Forum for Science, Industry and Business

Sponsored by:     3M 
Search our Site:

 

Chemists learn to build curved structures with nanoscale building blocks

16.01.2004


The natural world is full of curves and three dimensions, but the ability to deliberately and rationally construct such complex structures using nanoscale building blocks has eluded nanotechnologists who are eager to add curved structures to their toolbox.



Now a team of Northwestern University chemists report they have discovered ways to construct nanoscale building blocks that assemble into flat or curved structures with a high level of predictability, depending on the architecture and composition of the building blocks. The results will be published in the Jan. 16 issue of the journal Science.

Using hybrid nanorods consisting of segments of gold and conducting polymers as their building blocks, the researchers created a number of unusual structures, including bundles, sheets and tubes of varying diameters. The extraordinary control that they were able to demonstrate over the process holds promise for building new and powerful drug delivery systems, electronic circuits, catalysts and light-harvesting materials.


"We are trying to mimic life itself," said Chad A. Mirkin, director of Northwestern’s Institute for Nanotechnology, who led the research team. "Much like proteins which must fold into complex structures in order to function properly, we have designed new materials that also form complex structures through the process of self-assembly."

Mirkin and his team made the different structures by varying the diameter of the gold-polymer rods or adjusting the ratio of polymer segment to gold segment in the rods. Both methods should enable researchers to design structures with interesting electronic and optical properties.

"We also discovered that the alumina template we used to build the rods initially is essential in guiding the assembly process," said Mirkin, also George B. Rathmann Professor of Chemistry. "Without the orientation the template provides, the rods do not form bundles, sheets or tubes."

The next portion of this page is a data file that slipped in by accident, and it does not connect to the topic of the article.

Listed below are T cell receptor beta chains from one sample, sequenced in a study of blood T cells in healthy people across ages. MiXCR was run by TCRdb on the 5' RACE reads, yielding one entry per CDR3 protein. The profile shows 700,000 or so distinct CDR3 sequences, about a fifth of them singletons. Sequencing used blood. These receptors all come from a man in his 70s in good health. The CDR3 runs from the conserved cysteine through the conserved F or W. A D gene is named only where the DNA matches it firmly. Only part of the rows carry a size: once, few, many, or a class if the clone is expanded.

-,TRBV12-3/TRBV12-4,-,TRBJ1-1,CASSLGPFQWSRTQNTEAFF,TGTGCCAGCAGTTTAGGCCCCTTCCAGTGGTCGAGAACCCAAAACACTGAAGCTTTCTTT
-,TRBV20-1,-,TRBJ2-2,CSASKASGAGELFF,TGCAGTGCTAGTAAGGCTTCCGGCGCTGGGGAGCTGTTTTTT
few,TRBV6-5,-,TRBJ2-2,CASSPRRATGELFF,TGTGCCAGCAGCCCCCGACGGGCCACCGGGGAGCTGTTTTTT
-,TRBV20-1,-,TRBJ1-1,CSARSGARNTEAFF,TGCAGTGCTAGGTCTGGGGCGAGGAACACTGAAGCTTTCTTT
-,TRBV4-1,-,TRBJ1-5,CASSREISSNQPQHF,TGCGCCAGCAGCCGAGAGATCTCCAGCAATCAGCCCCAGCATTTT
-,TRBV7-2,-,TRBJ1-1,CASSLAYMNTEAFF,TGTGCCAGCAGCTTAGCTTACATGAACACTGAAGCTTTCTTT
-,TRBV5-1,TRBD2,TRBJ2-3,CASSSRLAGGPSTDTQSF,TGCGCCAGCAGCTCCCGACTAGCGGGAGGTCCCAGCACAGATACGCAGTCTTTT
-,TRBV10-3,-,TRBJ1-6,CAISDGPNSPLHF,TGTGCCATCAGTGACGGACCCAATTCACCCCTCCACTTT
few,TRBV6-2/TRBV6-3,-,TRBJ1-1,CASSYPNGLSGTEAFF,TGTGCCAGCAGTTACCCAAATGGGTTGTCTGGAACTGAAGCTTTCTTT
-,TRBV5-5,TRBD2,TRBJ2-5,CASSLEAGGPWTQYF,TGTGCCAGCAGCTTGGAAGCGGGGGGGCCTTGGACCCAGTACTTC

The nanorods were made by the sequential deposition of gold and conducting polymer into the pores of an aluminum template. After the gold-polymer rods were synthesized, the template was dissolved, leaving the rods parallel to one another, gold end to gold end and polymer end to polymer end. The strong interactions between the polymer ends built stress, causing curves to form.

In a subsequent experiment, the researchers observed that self-assembly did not take place when the rods were randomly dispersed in solution.

"The research clearly shows that some unnatural building blocks, such as the gold-polymer rods, need assistance in order to form higher-ordered structures," said Mirkin. "This means that when we work with building blocks that are larger than molecules but smaller than macroscopic objects, we should consider building materials in a completely new way -- by using templates to help guide the assembly process and reduce the large number of assembly pathways potentially available to the building blocks."


In addition to Mirkin, other authors on the Science paper are Sungho Park (lead author), Jung-Hyurk Lim and Sung-Wook Chung, all from Northwestern University. The research was supported by the National Science Foundation and the U.S. Air Force Office of Scientific Research.

Megan Fellman | EurekAlert!
Further information:
http://www.nwu.edu/

More articles from Life Sciences:

nachricht Two Group A Streptococcus genes linked to 'flesh-eating' bacterial infections
25.09.2017 | University of Maryland

nachricht Rainbow colors reveal cell history: Uncovering β-cell heterogeneity
22.09.2017 | DFG-Forschungszentrum für Regenerative Therapien TU Dresden

All articles from Life Sciences >>>

The most recent press releases about innovation >>>

Die letzten 5 Focus-News des innovations-reports im Überblick: